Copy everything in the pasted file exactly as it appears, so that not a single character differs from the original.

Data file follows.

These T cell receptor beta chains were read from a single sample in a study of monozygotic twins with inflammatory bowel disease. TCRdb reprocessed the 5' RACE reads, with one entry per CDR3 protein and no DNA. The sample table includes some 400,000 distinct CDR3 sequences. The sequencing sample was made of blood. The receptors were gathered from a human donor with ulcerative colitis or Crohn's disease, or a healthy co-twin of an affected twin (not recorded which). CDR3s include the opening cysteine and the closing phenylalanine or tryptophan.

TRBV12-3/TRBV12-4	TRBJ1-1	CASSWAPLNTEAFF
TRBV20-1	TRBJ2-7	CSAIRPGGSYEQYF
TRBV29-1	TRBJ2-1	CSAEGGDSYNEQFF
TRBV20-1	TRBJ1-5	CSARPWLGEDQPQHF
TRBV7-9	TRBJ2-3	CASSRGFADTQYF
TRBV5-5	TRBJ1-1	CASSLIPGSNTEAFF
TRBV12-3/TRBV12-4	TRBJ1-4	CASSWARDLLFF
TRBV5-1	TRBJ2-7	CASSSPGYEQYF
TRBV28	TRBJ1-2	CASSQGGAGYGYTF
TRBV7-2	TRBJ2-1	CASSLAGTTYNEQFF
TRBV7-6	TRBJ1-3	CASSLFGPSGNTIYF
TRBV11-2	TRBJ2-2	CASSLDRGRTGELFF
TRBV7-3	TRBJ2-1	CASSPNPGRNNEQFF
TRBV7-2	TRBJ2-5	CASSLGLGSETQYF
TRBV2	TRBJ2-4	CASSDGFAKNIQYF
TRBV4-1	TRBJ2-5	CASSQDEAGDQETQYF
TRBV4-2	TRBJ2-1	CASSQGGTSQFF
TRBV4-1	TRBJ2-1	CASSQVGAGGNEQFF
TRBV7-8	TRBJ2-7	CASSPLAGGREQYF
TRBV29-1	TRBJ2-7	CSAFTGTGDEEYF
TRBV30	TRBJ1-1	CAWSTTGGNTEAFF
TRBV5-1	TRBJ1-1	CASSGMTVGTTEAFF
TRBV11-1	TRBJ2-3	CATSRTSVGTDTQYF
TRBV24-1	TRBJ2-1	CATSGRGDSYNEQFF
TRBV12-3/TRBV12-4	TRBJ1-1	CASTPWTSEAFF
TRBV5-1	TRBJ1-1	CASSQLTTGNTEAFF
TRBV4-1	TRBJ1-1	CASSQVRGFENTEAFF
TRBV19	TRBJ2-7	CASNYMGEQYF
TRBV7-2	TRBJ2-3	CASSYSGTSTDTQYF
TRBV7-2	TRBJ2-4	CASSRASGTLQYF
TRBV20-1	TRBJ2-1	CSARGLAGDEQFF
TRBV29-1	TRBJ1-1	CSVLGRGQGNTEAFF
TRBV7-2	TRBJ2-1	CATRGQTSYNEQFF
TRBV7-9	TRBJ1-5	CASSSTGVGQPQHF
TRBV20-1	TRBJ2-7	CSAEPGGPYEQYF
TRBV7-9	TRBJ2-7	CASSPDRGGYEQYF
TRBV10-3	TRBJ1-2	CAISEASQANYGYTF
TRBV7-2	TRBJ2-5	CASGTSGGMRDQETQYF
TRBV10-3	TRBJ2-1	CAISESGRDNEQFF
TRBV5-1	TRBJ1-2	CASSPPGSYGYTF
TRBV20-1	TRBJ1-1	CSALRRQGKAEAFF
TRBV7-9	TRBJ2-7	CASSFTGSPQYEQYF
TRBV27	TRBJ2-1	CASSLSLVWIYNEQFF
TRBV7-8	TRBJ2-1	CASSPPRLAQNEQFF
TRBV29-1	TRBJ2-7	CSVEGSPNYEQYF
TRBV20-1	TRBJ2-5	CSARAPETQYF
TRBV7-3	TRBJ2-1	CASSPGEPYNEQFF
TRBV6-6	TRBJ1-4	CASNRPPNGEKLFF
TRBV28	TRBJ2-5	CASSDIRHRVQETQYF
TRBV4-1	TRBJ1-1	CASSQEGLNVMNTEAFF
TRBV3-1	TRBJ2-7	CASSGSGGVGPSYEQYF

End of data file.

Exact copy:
These T cell receptor beta chains were read from a single sample in a study of monozygotic twins with inflammatory bowel disease. TCRdb reprocessed the 5' RACE reads, with one entry per CDR3 protein and no DNA. The sample table includes some 400,000 distinct CDR3 sequences. The sequencing sample was made of blood. The receptors were gathered from a human donor with ulcerative colitis or Crohn's disease, or a healthy co-twin of an affected twin (not recorded which). CDR3s include the opening cysteine and the closing phenylalanine or tryptophan.

TRBV12-3/TRBV12-4	TRBJ1-1	CASSWAPLNTEAFF
TRBV20-1	TRBJ2-7	CSAIRPGGSYEQYF
TRBV29-1	TRBJ2-1	CSAEGGDSYNEQFF
TRBV20-1	TRBJ1-5	CSARPWLGEDQPQHF
TRBV7-9	TRBJ2-3	CASSRGFADTQYF
TRBV5-5	TRBJ1-1	CASSLIPGSNTEAFF
TRBV12-3/TRBV12-4	TRBJ1-4	CASSWARDLLFF
TRBV5-1	TRBJ2-7	CASSSPGYEQYF
TRBV28	TRBJ1-2	CASSQGGAGYGYTF
TRBV7-2	TRBJ2-1	CASSLAGTTYNEQFF
TRBV7-6	TRBJ1-3	CASSLFGPSGNTIYF
TRBV11-2	TRBJ2-2	CASSLDRGRTGELFF
TRBV7-3	TRBJ2-1	CASSPNPGRNNEQFF
TRBV7-2	TRBJ2-5	CASSLGLGSETQYF
TRBV2	TRBJ2-4	CASSDGFAKNIQYF
TRBV4-1	TRBJ2-5	CASSQDEAGDQETQYF
TRBV4-2	TRBJ2-1	CASSQGGTSQFF
TRBV4-1	TRBJ2-1	CASSQVGAGGNEQFF
TRBV7-8	TRBJ2-7	CASSPLAGGREQYF
TRBV29-1	TRBJ2-7	CSAFTGTGDEEYF
TRBV30	TRBJ1-1	CAWSTTGGNTEAFF
TRBV5-1	TRBJ1-1	CASSGMTVGTTEAFF
TRBV11-1	TRBJ2-3	CATSRTSVGTDTQYF
TRBV24-1	TRBJ2-1	CATSGRGDSYNEQFF
TRBV12-3/TRBV12-4	TRBJ1-1	CASTPWTSEAFF
TRBV5-1	TRBJ1-1	CASSQLTTGNTEAFF
TRBV4-1	TRBJ1-1	CASSQVRGFENTEAFF
TRBV19	TRBJ2-7	CASNYMGEQYF
TRBV7-2	TRBJ2-3	CASSYSGTSTDTQYF
TRBV7-2	TRBJ2-4	CASSRASGTLQYF
TRBV20-1	TRBJ2-1	CSARGLAGDEQFF
TRBV29-1	TRBJ1-1	CSVLGRGQGNTEAFF
TRBV7-2	TRBJ2-1	CATRGQTSYNEQFF
TRBV7-9	TRBJ1-5	CASSSTGVGQPQHF
TRBV20-1	TRBJ2-7	CSAEPGGPYEQYF
TRBV7-9	TRBJ2-7	CASSPDRGGYEQYF
TRBV10-3	TRBJ1-2	CAISEASQANYGYTF
TRBV7-2	TRBJ2-5	CASGTSGGMRDQETQYF
TRBV10-3	TRBJ2-1	CAISESGRDNEQFF
TRBV5-1	TRBJ1-2	CASSPPGSYGYTF
TRBV20-1	TRBJ1-1	CSALRRQGKAEAFF
TRBV7-9	TRBJ2-7	CASSFTGSPQYEQYF
TRBV27	TRBJ2-1	CASSLSLVWIYNEQFF
TRBV7-8	TRBJ2-1	CASSPPRLAQNEQFF
TRBV29-1	TRBJ2-7	CSVEGSPNYEQYF
TRBV20-1	TRBJ2-5	CSARAPETQYF
TRBV7-3	TRBJ2-1	CASSPGEPYNEQFF
TRBV6-6	TRBJ1-4	CASNRPPNGEKLFF
TRBV28	TRBJ2-5	CASSDIRHRVQETQYF
TRBV4-1	TRBJ1-1	CASSQEGLNVMNTEAFF
TRBV3-1	TRBJ2-7	CASSGSGGVGPSYEQYF